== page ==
Ending the Saudi Purge

Why did Muhammad Bin-Salman wind up his anti-corruption commission?

The Saudi Royal Court announced last week that the commission formed to investigate corruption cases, headed by Crown Prince Muhammad Bin-Salman, had completed its task after recovering 400 million riyals ($100 million) worth of assets, shares, real estate and cash deposits.

The royal statement revealed, for the first time, that the number of princes and businessmen detained since the campaign began in November 2017 totalled 381. The cases of 87 of them were closed after they admitted to the charges made against them and agreed to settle, eight of them rejected the accusations, and 56 were still detained by the public prosecutor for investigation about issues not related to corruption.

The US news agency Bloomberg said all the detainees who were released remain barred form travelling abroad. Most prominent of these are the billionaire Prince Alwaleed Bin-Talal — whose fortune is said to have shrunk from $19 billion to $15 billion — and the second richest of the detainees Muhammad al-Amoudi  — assets reportedly reduced from $8.7 billion to $1.7 billion. He was freed with the mediation and intercession of Ethiopia, his country of origin where he has big investments.

It was striking that the statement did not reveal the names of the princes and businessmen who rejected the corruption charges levelled against them and refused to settle. Nor did it explain the nature of the non-financial criminal charges facing the 56 people referred to the public prosecutor for investigation. They are thought to include Prince Khaled Bin-Talal, who was released for a few days to attend his father’s funeral and then taken back into detention.

It is still unclear why the statement announcing the conclusion of the commission’s work was released. Experts and observers of the Saudi scene suggest six main reasons.

– First, the real targets of Muhammad Bin-Salman were his political opponents, and his campaign achieved both its political and financial objectives in this regard. It succeeded in sullying most of their reputations by branding them as corrupt, and it stripped them of a total of $100 billion of their money, which was supposedly transferred to the Saudi treasury.

-Second, the campaign succeeded in bringing all of Saudi Arabia’s quasi-private media empires under the control of the state, and specifically of Bin-Salman. These include the al-Hayat group, the giant MBC network, millionaire Saleh Kamel’s TV stations, and the Rotana channels owned by Alwaleed Bin-Talal, who praised Muhammad Bin-Salman and his anti-corruption drive after he was released.

– Third, the need to reassure investors inside and outside the Saudi Arabia, who had mostly held back from investing in the kingdom for fear of meeting the same fate – i.e. to be arrested at the stroke of a pen with no recourse to any judiciary. Bin-Salman desperately needs investment for his new projects such as Neom City. This reluctance to invest was clearly evident at the so-called ‘Davos in the Desert’ investment conference held in the kingdom in November. Most Western finance ministers and top company executives boycotted the event.

– Fourth: The use of political connections to obtain business has been curtailed, and confined for the future exclusively to the small group that enjoys the trust of the Saudi crown prince. This explains the bankruptcy or near-bankruptcy of giant Saudi conglomerates such as the Bin-Laden Group and the Hariri family’s Saudi Oger.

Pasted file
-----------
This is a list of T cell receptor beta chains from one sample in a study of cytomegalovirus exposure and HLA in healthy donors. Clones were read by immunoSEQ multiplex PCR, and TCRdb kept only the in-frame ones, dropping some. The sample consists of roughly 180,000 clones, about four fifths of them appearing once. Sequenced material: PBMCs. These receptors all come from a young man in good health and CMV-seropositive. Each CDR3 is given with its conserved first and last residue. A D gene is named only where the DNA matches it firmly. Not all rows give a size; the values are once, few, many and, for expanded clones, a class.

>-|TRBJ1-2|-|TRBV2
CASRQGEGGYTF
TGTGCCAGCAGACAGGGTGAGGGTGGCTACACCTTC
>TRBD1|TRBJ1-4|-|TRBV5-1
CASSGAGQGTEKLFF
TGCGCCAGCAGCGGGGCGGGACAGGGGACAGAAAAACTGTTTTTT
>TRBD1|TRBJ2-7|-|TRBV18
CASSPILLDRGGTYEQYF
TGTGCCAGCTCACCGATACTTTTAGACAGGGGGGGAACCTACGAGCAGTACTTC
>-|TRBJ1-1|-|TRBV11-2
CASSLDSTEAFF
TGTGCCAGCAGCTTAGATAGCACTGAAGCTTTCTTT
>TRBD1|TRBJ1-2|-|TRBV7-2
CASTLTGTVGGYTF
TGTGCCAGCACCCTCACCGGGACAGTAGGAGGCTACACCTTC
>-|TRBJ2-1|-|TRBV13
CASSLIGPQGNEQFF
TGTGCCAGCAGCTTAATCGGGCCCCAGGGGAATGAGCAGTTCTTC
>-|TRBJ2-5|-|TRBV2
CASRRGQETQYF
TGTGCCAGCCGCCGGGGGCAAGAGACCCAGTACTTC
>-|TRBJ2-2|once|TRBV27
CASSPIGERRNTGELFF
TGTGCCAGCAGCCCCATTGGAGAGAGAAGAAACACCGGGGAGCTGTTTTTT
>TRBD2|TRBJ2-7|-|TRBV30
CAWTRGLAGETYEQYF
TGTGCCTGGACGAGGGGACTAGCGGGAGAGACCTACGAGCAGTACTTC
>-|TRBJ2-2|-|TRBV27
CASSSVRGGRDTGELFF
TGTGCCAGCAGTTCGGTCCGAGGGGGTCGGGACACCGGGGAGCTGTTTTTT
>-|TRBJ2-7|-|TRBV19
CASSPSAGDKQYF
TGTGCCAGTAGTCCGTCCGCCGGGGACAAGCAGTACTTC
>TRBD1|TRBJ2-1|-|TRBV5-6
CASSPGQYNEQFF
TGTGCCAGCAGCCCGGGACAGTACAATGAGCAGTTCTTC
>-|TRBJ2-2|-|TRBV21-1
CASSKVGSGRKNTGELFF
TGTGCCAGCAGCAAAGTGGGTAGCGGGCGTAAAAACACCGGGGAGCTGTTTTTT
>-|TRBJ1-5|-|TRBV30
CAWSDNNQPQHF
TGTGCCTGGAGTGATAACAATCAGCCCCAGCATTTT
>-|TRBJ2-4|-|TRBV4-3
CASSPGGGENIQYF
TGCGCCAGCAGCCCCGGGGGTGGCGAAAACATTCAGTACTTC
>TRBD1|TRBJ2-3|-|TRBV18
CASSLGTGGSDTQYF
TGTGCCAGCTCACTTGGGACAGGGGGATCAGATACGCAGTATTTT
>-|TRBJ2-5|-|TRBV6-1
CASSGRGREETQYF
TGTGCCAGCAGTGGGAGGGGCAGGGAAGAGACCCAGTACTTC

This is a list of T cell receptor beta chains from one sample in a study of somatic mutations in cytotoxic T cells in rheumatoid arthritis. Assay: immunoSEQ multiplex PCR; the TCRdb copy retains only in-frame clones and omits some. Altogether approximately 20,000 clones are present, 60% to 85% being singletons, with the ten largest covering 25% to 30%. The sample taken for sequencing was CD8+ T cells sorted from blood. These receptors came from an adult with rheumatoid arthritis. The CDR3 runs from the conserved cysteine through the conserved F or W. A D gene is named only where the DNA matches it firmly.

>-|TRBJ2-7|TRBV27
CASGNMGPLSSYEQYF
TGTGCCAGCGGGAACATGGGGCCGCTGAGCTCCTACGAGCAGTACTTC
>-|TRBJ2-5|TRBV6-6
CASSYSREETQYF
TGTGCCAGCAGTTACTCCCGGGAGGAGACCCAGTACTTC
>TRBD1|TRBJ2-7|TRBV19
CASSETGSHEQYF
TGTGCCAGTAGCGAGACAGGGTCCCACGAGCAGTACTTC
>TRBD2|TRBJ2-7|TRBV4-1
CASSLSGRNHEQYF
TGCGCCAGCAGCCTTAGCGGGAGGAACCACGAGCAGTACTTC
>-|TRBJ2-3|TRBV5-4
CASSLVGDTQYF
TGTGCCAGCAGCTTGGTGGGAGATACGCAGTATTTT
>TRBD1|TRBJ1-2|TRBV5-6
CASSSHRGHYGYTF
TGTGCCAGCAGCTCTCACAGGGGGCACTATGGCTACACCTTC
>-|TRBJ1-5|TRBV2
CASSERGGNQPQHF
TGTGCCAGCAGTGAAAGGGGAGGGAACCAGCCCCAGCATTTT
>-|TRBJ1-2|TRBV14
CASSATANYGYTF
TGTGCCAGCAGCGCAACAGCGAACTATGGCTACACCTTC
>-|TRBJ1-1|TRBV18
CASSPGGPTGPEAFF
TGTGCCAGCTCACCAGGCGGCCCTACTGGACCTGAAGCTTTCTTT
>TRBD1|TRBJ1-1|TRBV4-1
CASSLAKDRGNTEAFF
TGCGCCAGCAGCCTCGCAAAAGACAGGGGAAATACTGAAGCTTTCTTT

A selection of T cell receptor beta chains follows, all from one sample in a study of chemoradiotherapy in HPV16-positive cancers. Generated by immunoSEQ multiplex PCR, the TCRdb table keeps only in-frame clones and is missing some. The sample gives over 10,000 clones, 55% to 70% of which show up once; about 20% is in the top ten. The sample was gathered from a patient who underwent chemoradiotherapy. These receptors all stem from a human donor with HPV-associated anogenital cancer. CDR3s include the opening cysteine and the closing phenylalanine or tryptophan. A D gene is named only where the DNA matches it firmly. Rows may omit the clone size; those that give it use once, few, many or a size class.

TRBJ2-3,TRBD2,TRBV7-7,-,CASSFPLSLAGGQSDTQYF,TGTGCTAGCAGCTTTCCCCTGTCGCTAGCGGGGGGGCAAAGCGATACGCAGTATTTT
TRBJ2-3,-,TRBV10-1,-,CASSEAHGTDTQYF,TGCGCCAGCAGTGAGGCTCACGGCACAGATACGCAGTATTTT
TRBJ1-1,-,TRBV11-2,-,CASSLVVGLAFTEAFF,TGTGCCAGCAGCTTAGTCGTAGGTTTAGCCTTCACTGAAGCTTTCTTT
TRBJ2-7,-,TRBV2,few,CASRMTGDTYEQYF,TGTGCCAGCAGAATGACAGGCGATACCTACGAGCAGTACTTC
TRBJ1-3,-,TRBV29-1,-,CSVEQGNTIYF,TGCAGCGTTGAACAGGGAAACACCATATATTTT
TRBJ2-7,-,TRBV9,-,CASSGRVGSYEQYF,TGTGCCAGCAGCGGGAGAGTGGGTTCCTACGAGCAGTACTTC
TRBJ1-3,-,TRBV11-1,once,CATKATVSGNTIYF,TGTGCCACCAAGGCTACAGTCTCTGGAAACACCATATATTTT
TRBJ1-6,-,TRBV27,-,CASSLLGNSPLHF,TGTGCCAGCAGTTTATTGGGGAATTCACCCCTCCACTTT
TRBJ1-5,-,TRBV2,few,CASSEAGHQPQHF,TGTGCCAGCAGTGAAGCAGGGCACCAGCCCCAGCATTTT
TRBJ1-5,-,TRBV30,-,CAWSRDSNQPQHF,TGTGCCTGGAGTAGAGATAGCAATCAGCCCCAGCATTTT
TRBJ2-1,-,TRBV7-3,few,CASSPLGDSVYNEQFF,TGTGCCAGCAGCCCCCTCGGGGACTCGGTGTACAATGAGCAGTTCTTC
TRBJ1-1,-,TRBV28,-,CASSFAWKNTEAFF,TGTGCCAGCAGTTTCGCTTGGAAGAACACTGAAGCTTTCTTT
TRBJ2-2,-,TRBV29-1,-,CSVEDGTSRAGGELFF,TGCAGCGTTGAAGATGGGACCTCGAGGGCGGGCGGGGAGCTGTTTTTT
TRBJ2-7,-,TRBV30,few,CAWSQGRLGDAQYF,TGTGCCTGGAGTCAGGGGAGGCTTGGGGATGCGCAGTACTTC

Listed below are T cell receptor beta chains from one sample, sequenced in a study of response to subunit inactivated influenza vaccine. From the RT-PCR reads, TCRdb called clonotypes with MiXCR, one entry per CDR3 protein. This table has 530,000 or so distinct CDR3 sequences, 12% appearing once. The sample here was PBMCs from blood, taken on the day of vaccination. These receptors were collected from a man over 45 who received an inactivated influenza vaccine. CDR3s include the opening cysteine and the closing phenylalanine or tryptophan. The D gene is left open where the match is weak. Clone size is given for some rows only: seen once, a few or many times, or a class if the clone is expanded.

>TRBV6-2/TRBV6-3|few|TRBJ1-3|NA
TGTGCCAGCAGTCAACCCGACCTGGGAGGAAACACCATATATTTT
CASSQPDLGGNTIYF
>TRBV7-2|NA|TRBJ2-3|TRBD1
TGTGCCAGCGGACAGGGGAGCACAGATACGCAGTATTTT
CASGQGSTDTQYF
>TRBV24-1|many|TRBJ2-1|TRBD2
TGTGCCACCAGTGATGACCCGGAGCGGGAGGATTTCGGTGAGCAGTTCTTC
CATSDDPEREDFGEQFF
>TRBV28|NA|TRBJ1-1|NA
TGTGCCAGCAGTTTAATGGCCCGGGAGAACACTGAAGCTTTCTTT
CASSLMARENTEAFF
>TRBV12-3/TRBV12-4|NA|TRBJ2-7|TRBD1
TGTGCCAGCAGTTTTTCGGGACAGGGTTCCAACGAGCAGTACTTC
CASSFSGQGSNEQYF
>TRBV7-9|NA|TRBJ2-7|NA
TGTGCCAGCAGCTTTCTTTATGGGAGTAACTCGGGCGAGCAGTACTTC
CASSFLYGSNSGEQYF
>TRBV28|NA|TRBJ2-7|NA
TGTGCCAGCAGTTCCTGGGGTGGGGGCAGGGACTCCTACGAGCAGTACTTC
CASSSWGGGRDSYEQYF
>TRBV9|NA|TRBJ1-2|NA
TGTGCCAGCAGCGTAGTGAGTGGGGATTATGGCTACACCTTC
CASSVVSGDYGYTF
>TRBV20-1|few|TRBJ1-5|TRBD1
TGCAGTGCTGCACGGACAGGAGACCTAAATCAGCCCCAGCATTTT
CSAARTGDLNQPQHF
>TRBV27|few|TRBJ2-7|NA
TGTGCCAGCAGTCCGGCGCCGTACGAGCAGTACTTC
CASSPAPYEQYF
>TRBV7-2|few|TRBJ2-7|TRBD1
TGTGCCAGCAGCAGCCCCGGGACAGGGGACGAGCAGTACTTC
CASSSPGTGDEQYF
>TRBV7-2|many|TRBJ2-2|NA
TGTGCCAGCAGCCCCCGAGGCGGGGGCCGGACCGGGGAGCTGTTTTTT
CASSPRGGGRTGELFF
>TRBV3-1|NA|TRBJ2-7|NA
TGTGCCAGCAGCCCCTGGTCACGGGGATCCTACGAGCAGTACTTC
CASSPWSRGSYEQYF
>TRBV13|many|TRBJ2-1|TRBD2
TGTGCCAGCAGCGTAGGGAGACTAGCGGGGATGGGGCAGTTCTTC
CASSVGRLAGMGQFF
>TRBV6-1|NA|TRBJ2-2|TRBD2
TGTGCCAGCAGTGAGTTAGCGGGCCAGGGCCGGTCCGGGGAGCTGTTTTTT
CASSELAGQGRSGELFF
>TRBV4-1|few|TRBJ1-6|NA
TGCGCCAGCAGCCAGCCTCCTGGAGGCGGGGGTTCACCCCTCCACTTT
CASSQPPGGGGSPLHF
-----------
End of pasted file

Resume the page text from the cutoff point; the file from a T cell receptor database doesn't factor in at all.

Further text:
– Fifth, it was an attempt to offset the enormous damage done to Bin-Salman by the murder of journalist Jamal Khashoggi and its impact on his image both at home and abroad, and also to counter Western public and media criticism of the detention of Saudi human rights activists, both male and female. There is a belief that the Saudi monarch may proclaim a pardon for most if not all of these people in the next few days or weeks to try to reduce if not put an end to that criticism.

– Sixth: Several observers have noted that Muhammad Bin-Salman has maintained a relatively low public profile in recent weeks, in comparison to the period after he assumed control of the state and the position of crown prince. His media appearances have become much rarer. Some link this to reports that his previous enthusiasm for the ‘Deal of the Century’ – promoted by Donald Trump’s son-in-law Jared Kushner – has waned. The open Saudi advocates of normalisation with Israel, such as Prince Turki al-Faisal and Anwar Eshqi, have also quietened down, after an intensive round of media appearances that could only have happened with the government’s blessing.

The pressing question is whether steps such as these, winding up the anti-corruption commission and releasing most of the detainees, will produce the desired results? Will they help ease the pressure on Muhammad Bin-Salman, and bring capital and investment back to the kingdom and up to previous levels, before the Ritz Carlton wave of arrests?

The other question stemming from the above is whether the ending of the corruption probe means corruption has been fundamentally eradicated, and won’t persist in future in other forms and featuring other ‘stars’.

It is hard to offer categorical answers to either of those questions, because the anti-corruption campaign – which to start with was quite popular among Saudi youth – has not provided any convincing alternatives. It did not help ease these youths’ worsening living conditions, nor revived the economy as hoped.

Some might argue that it is premature to make such judgements, as it is only a few days since the anti-corruption commission was terminated and the cases of most of the accused closed. That is a reasonable argument. But there is not much to indicate otherwise, or to inspire much hope.


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